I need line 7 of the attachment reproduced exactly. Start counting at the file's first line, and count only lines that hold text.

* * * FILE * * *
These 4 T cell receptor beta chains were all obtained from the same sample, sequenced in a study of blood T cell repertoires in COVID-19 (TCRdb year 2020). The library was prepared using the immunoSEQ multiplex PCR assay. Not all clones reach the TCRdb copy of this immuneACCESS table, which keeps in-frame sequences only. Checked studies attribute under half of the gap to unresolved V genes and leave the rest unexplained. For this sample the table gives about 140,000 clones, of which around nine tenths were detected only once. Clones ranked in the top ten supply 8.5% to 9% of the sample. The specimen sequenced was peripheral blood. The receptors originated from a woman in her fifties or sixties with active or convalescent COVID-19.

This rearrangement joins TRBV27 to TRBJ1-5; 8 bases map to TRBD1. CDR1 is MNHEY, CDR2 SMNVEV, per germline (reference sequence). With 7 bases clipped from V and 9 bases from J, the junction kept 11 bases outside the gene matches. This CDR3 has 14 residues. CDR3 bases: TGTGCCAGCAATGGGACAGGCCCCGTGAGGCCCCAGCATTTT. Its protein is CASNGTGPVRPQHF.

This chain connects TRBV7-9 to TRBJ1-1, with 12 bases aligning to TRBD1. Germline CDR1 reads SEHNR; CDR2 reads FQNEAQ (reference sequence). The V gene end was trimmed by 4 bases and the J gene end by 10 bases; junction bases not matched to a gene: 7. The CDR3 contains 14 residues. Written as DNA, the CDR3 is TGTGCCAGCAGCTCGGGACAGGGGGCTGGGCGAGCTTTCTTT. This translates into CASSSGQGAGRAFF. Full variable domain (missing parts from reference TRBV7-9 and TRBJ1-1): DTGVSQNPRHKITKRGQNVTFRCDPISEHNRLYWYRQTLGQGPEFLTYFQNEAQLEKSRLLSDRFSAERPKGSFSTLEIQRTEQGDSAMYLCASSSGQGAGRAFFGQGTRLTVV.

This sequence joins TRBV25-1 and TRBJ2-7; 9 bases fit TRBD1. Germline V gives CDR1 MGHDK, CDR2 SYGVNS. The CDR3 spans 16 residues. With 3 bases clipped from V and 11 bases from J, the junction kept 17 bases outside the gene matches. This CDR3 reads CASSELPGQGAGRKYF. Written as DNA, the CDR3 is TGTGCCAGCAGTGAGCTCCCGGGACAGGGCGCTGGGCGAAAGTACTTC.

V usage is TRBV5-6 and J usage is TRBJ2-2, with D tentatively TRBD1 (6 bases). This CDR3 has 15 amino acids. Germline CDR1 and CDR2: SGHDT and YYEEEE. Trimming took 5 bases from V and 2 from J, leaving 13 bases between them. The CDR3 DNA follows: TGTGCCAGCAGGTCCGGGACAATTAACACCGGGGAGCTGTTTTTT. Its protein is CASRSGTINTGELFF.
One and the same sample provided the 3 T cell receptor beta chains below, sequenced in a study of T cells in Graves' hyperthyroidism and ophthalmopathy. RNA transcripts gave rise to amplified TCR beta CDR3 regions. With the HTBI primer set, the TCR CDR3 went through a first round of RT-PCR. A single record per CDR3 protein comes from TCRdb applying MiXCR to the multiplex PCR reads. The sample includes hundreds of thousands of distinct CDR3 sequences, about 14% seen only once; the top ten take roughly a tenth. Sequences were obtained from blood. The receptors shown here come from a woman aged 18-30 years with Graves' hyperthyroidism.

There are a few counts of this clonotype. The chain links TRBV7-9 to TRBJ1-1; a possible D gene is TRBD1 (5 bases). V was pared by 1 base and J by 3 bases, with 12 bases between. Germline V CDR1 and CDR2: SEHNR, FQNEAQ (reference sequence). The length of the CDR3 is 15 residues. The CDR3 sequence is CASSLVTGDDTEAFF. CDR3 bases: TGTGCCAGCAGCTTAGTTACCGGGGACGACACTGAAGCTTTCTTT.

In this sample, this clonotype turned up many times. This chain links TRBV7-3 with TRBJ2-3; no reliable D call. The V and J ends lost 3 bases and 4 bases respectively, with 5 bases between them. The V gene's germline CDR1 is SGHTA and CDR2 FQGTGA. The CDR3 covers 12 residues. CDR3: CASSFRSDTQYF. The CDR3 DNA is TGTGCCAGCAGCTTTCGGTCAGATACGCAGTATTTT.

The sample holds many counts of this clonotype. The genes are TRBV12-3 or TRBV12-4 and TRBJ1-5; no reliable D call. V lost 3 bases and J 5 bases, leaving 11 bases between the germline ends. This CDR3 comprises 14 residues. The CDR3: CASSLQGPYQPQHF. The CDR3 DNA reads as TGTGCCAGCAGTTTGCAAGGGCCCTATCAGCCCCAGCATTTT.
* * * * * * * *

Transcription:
There are a few counts of this clonotype. The chain links TRBV7-9 to TRBJ1-1; a possible D gene is TRBD1 (5 bases). V was pared by 1 base and J by 3 bases, with 12 bases between. Germline V CDR1 and CDR2: SEHNR, FQNEAQ (reference sequence). The length of the CDR3 is 15 residues. The CDR3 sequence is CASSLVTGDDTEAFF. CDR3 bases: TGTGCCAGCAGCTTAGTTACCGGGGACGACACTGAAGCTTTCTTT.